The story for Parix is really about procrastination. Again something personal. Last summer I was moving to another country, and I wasn’t doing anything to prepare for it. Instead I was making music videos. So really the boy in the video is me, not being ready for a big thing in my life. And not focusing on getting ready, because it’s easier not to.
I hope I don’t ruin the magic when I reveal that.
You’ve made a very powerful and beautifully conveyed film on the problems of depression and suicide of young people for the German organisation Freunde fürs Leben. How did this come about?
Bubbles Film who just started representing me in Germany wanted to create something for the Young Director Awards. Dana Møgeltønder who is their directors rep basically gave me freedom to come up with a social spot and/or spec commercial that they would sponsor.
I chose something close to home. I am very curious why it is so easy for us to live so close, and not interact properly with each other. I am just as much a victim of this curse as everyone else, so it’s hopefully not a preachy film.
It’s simply meant to create focus on some changes people in the western world could make to help each other.
You can do dialogue as well as only visual narratives – do you feel equally comfortable expressing both formats?
Some stories are purely visual, and you just have to be aware of that. It’s the director’s job to chose how to tell the story, but I personally feel stories tend to dictate how they should be told.
A good way to approach a script, however, is in the beginning to try and tell the story purely without dialogue. That will give you a good sense what the story or scene is about. I learnt that at film school, and I’m sharing that knowledge totally free of charge.
What’s your favourite camera for working with?
One that works.
What is your favourite part of the film making process?
Every time you feel that “yes, I got it”. Whether it be the right idea, the right cast choice or the right whatever. It’s like “shit I have no idea what I’m doing here” and then suddenly you’re like “ahhh, yes I do” and that’s a great feeling.
What is the best advice anyone has ever given you about film making?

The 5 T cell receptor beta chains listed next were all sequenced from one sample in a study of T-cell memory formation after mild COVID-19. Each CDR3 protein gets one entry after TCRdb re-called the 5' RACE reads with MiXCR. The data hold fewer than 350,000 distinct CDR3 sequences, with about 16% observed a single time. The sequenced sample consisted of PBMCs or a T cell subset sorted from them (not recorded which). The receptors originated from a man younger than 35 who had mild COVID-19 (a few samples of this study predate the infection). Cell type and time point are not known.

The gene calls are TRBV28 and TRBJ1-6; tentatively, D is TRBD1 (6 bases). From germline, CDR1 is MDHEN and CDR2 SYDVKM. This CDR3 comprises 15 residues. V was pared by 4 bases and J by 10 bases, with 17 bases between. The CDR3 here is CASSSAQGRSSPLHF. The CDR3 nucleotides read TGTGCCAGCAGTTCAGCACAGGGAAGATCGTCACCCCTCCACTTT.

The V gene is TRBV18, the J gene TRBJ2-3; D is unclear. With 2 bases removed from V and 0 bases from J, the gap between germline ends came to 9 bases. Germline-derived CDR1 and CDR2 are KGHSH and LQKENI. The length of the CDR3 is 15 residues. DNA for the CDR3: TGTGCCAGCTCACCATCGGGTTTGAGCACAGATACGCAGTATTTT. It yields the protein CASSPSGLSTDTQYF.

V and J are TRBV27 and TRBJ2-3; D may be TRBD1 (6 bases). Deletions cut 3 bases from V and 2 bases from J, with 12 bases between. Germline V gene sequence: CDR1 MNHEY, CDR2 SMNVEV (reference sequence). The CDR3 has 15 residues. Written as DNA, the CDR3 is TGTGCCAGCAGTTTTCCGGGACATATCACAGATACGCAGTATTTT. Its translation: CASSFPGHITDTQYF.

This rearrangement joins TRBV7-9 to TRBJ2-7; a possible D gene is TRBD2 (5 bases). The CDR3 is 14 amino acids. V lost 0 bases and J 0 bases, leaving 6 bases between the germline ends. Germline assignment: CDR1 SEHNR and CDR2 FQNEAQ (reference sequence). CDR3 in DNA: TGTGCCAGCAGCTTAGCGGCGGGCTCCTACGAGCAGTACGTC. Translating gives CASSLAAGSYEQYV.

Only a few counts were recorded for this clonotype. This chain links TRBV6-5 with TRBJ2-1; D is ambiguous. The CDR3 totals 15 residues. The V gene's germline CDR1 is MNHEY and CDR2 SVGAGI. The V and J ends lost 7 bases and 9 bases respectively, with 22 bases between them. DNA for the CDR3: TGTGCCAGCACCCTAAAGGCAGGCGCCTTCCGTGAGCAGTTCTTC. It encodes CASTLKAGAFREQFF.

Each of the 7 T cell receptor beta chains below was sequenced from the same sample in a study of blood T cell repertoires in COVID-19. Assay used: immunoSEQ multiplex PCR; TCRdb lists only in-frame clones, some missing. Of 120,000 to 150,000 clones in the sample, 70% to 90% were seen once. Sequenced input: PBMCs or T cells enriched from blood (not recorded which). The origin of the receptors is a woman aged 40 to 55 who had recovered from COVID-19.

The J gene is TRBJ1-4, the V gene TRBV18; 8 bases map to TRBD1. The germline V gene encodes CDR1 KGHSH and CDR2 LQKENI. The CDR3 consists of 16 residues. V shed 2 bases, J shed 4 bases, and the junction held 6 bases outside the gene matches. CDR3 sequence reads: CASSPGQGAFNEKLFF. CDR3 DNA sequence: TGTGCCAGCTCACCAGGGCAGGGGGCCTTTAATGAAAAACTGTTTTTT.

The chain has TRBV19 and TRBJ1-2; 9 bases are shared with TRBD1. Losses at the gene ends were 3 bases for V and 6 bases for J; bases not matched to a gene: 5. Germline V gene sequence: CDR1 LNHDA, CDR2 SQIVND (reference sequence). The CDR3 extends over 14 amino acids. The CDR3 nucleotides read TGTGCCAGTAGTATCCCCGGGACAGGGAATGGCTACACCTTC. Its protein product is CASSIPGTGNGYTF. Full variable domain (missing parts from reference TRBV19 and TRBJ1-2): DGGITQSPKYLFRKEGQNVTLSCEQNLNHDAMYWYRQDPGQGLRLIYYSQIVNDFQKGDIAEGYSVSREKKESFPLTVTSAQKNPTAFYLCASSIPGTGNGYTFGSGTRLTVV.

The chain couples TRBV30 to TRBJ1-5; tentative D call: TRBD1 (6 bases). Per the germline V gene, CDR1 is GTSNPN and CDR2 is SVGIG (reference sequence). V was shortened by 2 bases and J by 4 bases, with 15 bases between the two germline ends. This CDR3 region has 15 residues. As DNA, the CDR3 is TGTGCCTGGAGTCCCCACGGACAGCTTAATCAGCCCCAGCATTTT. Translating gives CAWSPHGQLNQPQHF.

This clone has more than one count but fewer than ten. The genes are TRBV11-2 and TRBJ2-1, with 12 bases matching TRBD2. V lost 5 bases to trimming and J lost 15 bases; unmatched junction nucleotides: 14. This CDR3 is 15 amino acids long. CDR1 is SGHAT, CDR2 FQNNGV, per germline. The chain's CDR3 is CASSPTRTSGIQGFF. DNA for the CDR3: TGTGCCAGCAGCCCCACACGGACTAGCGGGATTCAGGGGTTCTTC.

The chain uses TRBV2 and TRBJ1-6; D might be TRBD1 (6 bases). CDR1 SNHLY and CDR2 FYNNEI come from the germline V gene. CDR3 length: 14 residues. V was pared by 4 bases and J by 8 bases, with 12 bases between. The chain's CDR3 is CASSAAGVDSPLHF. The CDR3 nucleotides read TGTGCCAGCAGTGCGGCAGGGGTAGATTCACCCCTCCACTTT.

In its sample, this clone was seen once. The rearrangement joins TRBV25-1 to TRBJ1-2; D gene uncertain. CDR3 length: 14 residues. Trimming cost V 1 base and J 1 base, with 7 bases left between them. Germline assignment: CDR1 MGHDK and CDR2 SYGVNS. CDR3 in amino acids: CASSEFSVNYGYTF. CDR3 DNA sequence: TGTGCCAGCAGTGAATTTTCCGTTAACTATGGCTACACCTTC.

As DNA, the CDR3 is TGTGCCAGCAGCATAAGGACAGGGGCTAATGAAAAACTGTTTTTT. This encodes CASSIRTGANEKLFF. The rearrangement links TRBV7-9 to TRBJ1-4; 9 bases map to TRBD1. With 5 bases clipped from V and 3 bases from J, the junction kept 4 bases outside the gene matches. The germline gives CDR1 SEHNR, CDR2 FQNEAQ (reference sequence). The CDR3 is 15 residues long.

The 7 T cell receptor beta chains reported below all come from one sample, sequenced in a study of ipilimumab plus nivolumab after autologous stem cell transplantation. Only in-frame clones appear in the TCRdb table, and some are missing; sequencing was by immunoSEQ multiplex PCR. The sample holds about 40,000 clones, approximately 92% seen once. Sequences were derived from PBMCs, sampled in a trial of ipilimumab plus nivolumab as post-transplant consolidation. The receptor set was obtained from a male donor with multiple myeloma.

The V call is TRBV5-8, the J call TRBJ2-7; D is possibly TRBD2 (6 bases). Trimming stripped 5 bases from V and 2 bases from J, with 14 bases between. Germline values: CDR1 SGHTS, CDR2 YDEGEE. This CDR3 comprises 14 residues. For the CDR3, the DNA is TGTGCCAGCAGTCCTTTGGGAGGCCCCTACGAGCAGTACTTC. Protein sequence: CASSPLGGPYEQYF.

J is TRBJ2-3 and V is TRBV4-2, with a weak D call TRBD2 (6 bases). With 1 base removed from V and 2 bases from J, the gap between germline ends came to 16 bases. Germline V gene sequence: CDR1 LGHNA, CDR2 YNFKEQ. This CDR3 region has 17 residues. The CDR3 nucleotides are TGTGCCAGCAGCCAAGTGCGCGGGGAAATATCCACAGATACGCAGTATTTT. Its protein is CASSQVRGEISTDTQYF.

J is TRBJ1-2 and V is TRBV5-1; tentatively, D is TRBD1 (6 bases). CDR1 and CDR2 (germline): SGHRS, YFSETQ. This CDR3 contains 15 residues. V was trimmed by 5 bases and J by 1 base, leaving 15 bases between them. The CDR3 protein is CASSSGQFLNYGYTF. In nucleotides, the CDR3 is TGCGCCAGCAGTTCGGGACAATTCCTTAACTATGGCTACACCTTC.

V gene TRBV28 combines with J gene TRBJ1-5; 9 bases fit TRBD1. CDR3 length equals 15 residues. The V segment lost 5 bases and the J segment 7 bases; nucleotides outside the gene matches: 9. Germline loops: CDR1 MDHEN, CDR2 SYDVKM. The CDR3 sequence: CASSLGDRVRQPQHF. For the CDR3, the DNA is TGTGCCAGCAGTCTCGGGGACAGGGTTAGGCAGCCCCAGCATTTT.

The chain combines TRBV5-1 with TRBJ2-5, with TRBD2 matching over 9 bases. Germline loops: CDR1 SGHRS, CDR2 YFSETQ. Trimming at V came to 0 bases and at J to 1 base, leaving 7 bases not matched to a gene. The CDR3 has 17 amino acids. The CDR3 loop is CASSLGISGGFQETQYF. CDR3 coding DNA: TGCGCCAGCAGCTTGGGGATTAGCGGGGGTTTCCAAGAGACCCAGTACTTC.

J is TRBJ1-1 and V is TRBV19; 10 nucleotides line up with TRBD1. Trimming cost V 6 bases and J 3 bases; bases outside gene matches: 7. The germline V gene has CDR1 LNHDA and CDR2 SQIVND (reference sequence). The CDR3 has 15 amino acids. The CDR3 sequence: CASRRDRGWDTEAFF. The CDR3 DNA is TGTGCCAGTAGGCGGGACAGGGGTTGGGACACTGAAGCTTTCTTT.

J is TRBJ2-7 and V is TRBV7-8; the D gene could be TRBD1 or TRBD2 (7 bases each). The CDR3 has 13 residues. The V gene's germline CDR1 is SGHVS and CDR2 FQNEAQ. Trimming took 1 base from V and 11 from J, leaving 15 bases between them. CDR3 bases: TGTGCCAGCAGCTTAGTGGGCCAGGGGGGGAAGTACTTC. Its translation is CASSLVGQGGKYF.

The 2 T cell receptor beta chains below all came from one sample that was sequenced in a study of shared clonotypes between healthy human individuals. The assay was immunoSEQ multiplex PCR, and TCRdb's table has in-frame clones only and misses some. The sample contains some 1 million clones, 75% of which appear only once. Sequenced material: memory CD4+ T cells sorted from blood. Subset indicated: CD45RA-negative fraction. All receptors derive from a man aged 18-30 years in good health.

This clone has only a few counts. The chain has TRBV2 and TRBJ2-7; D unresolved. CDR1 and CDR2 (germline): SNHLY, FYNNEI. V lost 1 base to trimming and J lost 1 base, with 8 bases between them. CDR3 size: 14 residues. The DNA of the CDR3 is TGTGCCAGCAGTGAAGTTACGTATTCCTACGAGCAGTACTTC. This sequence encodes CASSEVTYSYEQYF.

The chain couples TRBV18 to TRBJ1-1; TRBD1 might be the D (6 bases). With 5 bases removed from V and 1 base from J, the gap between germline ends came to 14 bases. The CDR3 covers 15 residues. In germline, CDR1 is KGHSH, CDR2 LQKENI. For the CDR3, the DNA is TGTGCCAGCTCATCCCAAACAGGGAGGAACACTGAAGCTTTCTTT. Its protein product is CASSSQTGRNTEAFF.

It must be: Tell what you know, and what scares you. Or else it was when my parents told me: It’s only going to get harder the older you get. It seems to be correct, and now that doesn’t surprise as much.
Have you got some more great scripts in your top drawer? What are you working on now?
I’m writing my graduation film from AFI that’s shooting in November.
Also I’m in discussions with a label to do a line of videos for one of their new artists..
Their music is amazing. I’m not just saying that.
What is also great is the prospect of being the only director in charge of a band’s videos.
I feel that gives you even more responsibility of how the audience perceives the artist and their image.
Also there is a larger freedom to move around with story. Maybe creating multiple storylines for the videos that will intertwine.
We’ll see how it goes.
When Saints Go Machine, Parix
Director: Daniel Kragh-Jacobsen
Producer: Thor Brammer Jacobsen
Line producer: Cathrine Bjørn
DP: Brian Curt Petersen
Editor: Carla Luffe
Colorist & VFX: Daniel De Vue / BACONx
AC: Mads Hoppe
Gaffer: Mette Kristensen
Stills: Kirstine Sommer
Props: Simon Iversen
Make-up: Mette Munch
Styling: Søren Franck Fogelmann
Production PA: Mia Due
FRND, Talk Before It’s too Late
Man: Rolf Kaneis.
Yong man: Elliot Crosset Hove.
Writer/Director: Daniel Kragh-Jacobsen.
DoP: Sebastian Winterø.
Produced by: Bubbles film.
Producer: Dana Møgeltønder.
Executive Producers: Barbara Kranz and Frank Hasselbach.
Editor: Tom Seil.
Music: August Rosenbaum and Mads Forsby.
Sound Design: Mona Davis, Franco Tortora and Simone Legner.
Colorist: Pana, Uncle Berlin.
Styling: Sylvester Koziolek.
Casting: Bloom Casting, Julia Todorow.
Stunt/SFX: Haeger Stunt & Wireworks ltd, Ralf Haeger and Leo Plank.
Posthouse: Uncle Berlin, Lars Wolf and Philipp Fehling.